The pushing of interface out from the screen into the physical and interactive drove Tim Brookes and Ben Gruyer to develop games using an interactive table where the design of the table is as important as the design on the screen. Forcing people off their bums to interact physically and intellectually addresses the introversion and isolation associated with computer use and tries to find an alternative that is a little less anti-social.
Pushing types of interaction further is Alex Wilkie’s remarkable exploration of sound and nature: his sound umbrella is triggered by falling rain and your walking movement. These rhythms and sounds are then amplified for the person under the umbrella. I like the sound of the rain myself, but this piece shows that this course is not just about mice and menus, it’s about a constant exploration of the symbiosis between the physical and the technological.
Industry has become increasingly involved with the CRD course at the RCA and there is no shortage of interest and support for the course. Students and tutors know there are many people in industry searching for the next interactive Golden Goose. They also know that the RCA is a good place to find it.
The Automotive Show is a world class event. Everyone involved in car design is at the show and the car companies of the world are fed by this unique, but perhaps misunderstood course.
Car design is a very specific area of activity with its output the closest to industry. Students have the best chance of a job at the end of the course and we get a real chance to see the types of vehicles we will be driving in the future.
Our cars are the most advanced and purest form of design most of us experience. Cars are ultra modern and express personality and emotion in a coherent way. You could probably put a Sony badge on a number of modern TVs and be unable to tell that it was a different make, but put a Renault badge on a BMW, or a Ford badge on a Porsche and you’d know it was wrong. For all the success on the outside, most of us face a field of plastic on the inside with blanks where the buttons for features we can’t afford go, and none of the detail, care and tactile feedback we might get from a microwave or audio product in our homes. So do these students fit in the mould or break out of it?
This year graduates show less of the marker techniques and streamlined forms and more of a deeper consideration of what we drive, the emotions we look for and the very nature of transport. User interface, architecture, product design and virtual reality have an impact on the projects. Bregt Ectors’ Virtual Reality Vehicle turns the Alias software so many cars are designed on to the user’s benefit, developing a tool where both customer and designer can experience in detail driving a vehicle and make design choices in real time.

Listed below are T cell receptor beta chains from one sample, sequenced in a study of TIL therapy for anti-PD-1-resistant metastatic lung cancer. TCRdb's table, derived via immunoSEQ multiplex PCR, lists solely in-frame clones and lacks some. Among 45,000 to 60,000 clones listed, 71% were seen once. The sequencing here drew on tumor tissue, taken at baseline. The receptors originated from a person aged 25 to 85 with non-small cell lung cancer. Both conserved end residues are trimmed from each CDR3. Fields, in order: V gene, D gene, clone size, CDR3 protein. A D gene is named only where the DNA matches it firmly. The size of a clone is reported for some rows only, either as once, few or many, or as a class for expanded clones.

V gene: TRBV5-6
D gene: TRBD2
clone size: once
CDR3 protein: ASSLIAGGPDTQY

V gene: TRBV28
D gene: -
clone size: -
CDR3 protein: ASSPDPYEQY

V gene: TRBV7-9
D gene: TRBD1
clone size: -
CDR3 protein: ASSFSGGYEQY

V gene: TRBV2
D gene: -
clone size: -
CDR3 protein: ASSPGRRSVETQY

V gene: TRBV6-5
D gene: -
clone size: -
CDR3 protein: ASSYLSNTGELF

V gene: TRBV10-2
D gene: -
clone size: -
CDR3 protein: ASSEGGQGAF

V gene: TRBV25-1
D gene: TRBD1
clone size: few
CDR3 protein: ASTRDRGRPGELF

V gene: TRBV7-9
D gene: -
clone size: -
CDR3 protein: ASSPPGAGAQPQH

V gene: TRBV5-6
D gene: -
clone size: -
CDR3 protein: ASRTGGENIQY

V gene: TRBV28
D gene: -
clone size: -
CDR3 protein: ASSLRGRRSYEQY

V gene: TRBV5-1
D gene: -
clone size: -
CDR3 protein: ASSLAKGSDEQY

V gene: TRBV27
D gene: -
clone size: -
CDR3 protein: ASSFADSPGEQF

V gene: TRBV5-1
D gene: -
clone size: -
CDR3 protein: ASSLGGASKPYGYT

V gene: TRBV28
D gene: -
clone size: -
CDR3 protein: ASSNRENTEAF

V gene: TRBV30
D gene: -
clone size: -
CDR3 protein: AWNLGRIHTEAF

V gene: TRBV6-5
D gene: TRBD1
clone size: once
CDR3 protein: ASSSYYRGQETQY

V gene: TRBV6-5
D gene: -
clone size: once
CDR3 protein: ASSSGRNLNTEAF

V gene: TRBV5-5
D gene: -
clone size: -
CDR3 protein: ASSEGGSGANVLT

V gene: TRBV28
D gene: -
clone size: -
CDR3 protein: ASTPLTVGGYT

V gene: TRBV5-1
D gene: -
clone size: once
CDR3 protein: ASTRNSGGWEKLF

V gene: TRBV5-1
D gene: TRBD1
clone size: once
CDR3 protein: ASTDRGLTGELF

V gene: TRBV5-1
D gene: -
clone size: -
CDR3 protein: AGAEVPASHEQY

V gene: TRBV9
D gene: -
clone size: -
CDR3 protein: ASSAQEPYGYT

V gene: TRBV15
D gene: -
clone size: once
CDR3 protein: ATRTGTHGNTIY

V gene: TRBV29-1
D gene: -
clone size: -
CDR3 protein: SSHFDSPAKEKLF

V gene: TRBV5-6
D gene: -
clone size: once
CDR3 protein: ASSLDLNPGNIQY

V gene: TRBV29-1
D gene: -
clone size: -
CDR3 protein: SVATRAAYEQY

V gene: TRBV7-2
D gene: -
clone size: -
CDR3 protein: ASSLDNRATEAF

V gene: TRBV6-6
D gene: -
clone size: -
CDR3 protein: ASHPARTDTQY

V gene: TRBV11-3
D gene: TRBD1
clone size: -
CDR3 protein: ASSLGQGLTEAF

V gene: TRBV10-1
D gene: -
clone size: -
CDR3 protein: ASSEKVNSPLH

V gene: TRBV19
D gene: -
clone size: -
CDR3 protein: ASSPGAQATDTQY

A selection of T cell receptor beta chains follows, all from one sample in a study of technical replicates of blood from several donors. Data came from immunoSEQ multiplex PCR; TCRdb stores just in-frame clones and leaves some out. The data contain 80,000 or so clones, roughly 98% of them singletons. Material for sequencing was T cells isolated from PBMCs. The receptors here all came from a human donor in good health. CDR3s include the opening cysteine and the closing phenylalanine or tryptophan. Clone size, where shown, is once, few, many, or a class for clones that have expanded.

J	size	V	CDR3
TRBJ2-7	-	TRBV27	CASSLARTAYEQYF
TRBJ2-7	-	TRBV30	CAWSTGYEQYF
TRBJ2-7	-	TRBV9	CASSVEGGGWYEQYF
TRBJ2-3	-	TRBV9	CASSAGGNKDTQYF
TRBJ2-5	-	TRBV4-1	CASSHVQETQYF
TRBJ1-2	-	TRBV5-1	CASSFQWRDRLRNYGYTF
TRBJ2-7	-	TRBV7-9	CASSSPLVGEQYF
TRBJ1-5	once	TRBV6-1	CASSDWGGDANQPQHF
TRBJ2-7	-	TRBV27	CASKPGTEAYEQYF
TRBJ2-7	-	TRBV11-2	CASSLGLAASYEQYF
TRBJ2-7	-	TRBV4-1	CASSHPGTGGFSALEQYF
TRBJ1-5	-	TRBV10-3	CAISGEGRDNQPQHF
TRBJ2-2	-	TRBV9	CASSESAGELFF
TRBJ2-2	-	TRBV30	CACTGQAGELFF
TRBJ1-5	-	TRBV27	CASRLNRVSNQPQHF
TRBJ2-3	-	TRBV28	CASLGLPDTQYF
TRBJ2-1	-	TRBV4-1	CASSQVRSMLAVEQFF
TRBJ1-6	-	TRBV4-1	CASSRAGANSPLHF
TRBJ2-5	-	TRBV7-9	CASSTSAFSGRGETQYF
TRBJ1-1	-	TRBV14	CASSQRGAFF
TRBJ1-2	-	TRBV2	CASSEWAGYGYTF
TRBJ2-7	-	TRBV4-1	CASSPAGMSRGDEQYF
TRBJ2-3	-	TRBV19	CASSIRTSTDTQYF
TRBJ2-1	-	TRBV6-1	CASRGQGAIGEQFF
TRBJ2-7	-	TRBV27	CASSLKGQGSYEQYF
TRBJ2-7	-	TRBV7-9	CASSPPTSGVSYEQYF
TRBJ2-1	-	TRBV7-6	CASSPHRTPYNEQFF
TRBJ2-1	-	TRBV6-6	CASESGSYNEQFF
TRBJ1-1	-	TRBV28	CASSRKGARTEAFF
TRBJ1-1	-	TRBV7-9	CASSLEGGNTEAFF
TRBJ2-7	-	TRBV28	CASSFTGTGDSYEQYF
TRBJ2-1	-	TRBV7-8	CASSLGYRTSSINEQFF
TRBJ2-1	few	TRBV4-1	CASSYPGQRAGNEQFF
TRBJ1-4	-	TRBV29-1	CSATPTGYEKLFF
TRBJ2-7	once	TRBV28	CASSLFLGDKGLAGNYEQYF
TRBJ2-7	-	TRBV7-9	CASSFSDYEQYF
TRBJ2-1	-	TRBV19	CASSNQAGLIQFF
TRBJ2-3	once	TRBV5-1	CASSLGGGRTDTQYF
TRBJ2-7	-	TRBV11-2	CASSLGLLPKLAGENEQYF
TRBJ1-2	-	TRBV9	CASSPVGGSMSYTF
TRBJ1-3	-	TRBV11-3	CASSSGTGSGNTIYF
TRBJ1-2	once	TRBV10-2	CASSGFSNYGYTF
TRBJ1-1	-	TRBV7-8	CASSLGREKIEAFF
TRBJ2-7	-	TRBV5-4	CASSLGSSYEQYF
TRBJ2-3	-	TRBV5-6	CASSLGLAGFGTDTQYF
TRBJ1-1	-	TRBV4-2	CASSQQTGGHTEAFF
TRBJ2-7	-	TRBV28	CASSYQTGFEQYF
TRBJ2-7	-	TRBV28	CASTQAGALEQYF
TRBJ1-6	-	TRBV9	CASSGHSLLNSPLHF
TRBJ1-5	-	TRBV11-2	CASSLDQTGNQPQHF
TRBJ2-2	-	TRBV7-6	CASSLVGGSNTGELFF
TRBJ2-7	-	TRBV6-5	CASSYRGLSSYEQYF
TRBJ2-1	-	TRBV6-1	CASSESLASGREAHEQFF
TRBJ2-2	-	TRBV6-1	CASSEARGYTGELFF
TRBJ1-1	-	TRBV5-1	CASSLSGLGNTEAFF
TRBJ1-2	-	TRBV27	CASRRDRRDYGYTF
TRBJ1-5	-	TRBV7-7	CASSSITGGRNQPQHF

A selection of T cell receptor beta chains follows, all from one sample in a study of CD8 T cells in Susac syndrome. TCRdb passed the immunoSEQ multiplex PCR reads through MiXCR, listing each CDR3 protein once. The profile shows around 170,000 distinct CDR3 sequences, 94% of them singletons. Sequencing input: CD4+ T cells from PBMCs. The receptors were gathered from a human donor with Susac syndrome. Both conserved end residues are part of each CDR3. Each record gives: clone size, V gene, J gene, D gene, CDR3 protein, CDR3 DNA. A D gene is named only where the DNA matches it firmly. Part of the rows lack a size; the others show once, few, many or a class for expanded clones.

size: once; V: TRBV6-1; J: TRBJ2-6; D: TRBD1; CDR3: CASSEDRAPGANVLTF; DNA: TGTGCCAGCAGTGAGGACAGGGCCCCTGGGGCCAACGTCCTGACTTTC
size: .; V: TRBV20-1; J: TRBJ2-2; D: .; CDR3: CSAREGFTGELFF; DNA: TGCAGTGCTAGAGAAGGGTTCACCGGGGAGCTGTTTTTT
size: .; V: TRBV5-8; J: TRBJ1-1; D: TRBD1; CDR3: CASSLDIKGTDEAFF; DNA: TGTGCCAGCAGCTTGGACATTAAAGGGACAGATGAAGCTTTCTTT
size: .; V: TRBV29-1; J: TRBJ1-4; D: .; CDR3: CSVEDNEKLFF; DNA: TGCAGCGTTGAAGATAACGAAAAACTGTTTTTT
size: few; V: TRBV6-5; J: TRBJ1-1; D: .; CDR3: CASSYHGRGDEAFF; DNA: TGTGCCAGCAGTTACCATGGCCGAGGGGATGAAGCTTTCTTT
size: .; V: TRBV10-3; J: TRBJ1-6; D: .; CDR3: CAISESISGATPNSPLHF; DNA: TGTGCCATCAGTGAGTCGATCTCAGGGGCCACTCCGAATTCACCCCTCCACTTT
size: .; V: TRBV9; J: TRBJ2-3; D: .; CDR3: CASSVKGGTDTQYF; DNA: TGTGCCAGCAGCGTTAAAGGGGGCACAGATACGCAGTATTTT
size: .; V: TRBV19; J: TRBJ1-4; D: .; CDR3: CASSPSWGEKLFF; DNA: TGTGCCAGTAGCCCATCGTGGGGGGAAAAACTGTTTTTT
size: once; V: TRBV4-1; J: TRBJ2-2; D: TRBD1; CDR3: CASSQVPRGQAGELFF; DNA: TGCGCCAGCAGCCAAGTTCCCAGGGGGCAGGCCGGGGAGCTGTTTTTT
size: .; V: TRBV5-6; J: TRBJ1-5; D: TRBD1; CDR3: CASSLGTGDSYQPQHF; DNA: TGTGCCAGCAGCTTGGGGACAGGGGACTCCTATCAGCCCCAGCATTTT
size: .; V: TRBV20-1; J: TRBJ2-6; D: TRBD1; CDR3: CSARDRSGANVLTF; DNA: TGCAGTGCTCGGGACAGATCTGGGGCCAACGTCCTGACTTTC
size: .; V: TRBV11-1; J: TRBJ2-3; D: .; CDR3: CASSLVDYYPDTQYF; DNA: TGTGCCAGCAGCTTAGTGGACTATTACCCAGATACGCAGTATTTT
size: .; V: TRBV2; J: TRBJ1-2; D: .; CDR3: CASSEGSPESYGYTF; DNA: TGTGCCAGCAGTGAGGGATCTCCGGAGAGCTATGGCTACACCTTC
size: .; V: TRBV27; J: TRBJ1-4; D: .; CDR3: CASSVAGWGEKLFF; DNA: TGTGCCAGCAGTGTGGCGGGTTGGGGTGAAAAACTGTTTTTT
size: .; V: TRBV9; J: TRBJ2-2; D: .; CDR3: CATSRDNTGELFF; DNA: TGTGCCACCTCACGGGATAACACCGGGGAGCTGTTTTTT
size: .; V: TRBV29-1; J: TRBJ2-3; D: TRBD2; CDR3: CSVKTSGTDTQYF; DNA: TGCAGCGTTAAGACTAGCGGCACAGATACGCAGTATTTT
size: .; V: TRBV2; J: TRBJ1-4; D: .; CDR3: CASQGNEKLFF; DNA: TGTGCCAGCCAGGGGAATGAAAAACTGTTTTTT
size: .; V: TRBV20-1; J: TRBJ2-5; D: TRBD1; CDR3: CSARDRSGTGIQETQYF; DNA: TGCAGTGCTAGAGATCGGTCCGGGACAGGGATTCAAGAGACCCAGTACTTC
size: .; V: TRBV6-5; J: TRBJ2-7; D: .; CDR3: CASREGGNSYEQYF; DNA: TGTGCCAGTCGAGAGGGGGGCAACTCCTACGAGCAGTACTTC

Justin Scully employs conventional drawing techniques, but uses architectural rather than conventional automotive themes to define the structure and space of a car with renderings that are so good they hurt, oozing material beauty and abstract emotional effect.
Clive Hartley’s award-winning work for Audi takes the theme of ultimate luxury in an austere and powerful direction with his series of concepts where you are driven rather than drive. Here automotive design becomes abstract sculpture, crafting visual metaphor and emotional messages. It’s a funny thing to do, car design, but it is our modern sculpture, the most beautiful output of our industrial culture, each one a personal statement.
For those who don’t drive, Peter Kukorelli moves the street itself, like a moving grandstand. This is not just a tram, it’s a radical concept for moving people in an urban cityscape that blends and enhances the environment.
In connecting with the real world, the automotive course will continue to drive the shapes of tomorrow’s cars, but also address wider issues of the environment and our crowded cities – things car designers don’t normally like to face up to.
Industrial Design Engineering
Cars, computers, chairs, buildings: are they so different? It might not seem obvious why Industrial Design Engineering is separated from Industrial Design. Strange or not, the IDE course has retained a distinctive character complementary to the softer and more philosophical explorations of the partner Industrial Design course. IDE attracts a more defined intake, mostly of mechanical designers who want to use their knowledge of material and mechanism in the context of a postgraduate arts course rather than an engineering environment. The results are always interesting and innovative.
Perhaps only Stanford University in California competes directly with this course. Consultancies like Foster Associates, Pentagram, and Dyson Appliances all take IDE students for their ability to be innovative in an engineering and manufacturing reality. Here the student models on show actually work, but the influence of user interaction from CRD and the explorations of object from ID is strong. Cross-fertilisation, whether accidental or intentional, must be one of the great opportunities of the RCA.
This year students have concerned themselves less with pure invention and more with improving the products that are already around us. Alasdair McPhail has unified TVs, PCs and hi-fi systems with a piece of combined technology that stands like a robotic manservant ready to supply our every technological need. The combination of radical, but functional thinking and mechanical mechanisms creates a completely new type of object with great power.